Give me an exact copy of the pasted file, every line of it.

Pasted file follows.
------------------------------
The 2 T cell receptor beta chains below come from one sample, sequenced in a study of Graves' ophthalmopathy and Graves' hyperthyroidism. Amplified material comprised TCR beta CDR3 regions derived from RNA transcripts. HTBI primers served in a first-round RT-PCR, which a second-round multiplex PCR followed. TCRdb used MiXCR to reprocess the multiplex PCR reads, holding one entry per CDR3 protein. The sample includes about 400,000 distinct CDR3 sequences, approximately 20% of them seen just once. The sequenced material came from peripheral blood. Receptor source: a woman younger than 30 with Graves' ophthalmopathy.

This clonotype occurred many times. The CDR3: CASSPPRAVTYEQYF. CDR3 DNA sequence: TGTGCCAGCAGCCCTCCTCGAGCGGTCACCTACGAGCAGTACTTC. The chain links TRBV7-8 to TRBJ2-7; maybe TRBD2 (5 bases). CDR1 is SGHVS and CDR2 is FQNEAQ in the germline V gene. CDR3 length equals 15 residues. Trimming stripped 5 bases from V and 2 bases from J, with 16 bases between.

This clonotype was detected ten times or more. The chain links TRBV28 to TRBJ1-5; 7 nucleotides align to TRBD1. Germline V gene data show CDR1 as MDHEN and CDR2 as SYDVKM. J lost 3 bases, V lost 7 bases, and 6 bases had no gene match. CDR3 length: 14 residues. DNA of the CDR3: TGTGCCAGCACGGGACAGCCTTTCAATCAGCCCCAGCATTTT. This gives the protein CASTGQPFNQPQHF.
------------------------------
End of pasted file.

The 2 T cell receptor beta chains below come from one sample, sequenced in a study of Graves' ophthalmopathy and Graves' hyperthyroidism. Amplified material comprised TCR beta CDR3 regions derived from RNA transcripts. HTBI primers served in a first-round RT-PCR, which a second-round multiplex PCR followed. TCRdb used MiXCR to reprocess the multiplex PCR reads, holding one entry per CDR3 protein. The sample includes about 400,000 distinct CDR3 sequences, approximately 20% of them seen just once. The sequenced material came from peripheral blood. Receptor source: a woman younger than 30 with Graves' ophthalmopathy.

This clonotype occurred many times. The CDR3: CASSPPRAVTYEQYF. CDR3 DNA sequence: TGTGCCAGCAGCCCTCCTCGAGCGGTCACCTACGAGCAGTACTTC. The chain links TRBV7-8 to TRBJ2-7; maybe TRBD2 (5 bases). CDR1 is SGHVS and CDR2 is FQNEAQ in the germline V gene. CDR3 length equals 15 residues. Trimming stripped 5 bases from V and 2 bases from J, with 16 bases between.

This clonotype was detected ten times or more. The chain links TRBV28 to TRBJ1-5; 7 nucleotides align to TRBD1. Germline V gene data show CDR1 as MDHEN and CDR2 as SYDVKM. J lost 3 bases, V lost 7 bases, and 6 bases had no gene match. CDR3 length: 14 residues. DNA of the CDR3: TGTGCCAGCACGGGACAGCCTTTCAATCAGCCCCAGCATTTT. This gives the protein CASTGQPFNQPQHF.